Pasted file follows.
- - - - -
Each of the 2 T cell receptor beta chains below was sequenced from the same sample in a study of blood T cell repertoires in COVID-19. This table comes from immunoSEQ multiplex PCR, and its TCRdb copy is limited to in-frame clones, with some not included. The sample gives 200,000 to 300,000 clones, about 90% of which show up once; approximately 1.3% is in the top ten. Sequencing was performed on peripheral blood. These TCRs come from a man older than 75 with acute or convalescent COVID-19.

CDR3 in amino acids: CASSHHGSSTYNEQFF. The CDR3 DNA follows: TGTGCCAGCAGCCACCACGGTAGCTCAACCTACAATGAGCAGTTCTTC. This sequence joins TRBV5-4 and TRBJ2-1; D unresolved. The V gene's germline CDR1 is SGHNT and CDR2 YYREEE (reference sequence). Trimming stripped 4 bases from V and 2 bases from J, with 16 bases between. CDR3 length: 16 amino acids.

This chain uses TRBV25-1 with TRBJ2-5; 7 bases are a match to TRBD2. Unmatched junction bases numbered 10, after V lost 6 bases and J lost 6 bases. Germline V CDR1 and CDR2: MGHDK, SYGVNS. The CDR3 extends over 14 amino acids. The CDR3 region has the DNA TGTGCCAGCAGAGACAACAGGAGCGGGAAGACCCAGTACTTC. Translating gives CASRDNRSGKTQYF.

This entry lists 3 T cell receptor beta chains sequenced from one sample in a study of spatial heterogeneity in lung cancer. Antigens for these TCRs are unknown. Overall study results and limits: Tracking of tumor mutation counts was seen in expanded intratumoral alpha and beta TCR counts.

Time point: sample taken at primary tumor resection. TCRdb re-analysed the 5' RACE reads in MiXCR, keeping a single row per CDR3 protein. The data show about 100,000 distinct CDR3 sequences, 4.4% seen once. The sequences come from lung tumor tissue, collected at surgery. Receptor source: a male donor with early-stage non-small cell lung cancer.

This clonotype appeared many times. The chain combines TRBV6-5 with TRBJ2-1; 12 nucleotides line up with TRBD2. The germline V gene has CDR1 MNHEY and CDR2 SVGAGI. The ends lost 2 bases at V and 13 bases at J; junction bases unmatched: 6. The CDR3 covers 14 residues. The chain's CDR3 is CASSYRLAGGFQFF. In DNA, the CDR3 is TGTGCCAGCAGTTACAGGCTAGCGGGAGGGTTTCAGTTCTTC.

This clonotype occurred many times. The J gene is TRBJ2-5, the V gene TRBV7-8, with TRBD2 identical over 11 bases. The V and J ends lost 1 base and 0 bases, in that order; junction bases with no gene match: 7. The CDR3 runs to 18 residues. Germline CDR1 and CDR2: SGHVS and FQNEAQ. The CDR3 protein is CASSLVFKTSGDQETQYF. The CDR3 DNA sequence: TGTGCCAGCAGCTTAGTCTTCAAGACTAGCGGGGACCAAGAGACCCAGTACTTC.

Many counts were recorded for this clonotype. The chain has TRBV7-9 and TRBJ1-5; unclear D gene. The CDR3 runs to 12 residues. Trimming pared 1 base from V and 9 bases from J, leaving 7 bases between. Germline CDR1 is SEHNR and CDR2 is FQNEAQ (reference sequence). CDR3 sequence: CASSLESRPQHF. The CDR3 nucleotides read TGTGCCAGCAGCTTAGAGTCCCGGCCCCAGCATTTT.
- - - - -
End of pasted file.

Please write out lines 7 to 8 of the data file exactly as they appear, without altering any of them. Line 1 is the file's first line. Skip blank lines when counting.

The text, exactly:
This clonotype occurred many times. The J gene is TRBJ2-5, the V gene TRBV7-8, with TRBD2 identical over 11 bases. The V and J ends lost 1 base and 0 bases, in that order; junction bases with no gene match: 7. The CDR3 runs to 18 residues. Germline CDR1 and CDR2: SGHVS and FQNEAQ. The CDR3 protein is CASSLVFKTSGDQETQYF. The CDR3 DNA sequence: TGTGCCAGCAGCTTAGTCTTCAAGACTAGCGGGGACCAAGAGACCCAGTACTTC.

Many counts were recorded for this clonotype. The chain has TRBV7-9 and TRBJ1-5; unclear D gene. The CDR3 runs to 12 residues. Trimming pared 1 base from V and 9 bases from J, leaving 7 bases between. Germline CDR1 is SEHNR and CDR2 is FQNEAQ (reference sequence). CDR3 sequence: CASSLESRPQHF. The CDR3 nucleotides read TGTGCCAGCAGCTTAGAGTCCCGGCCCCAGCATTTT.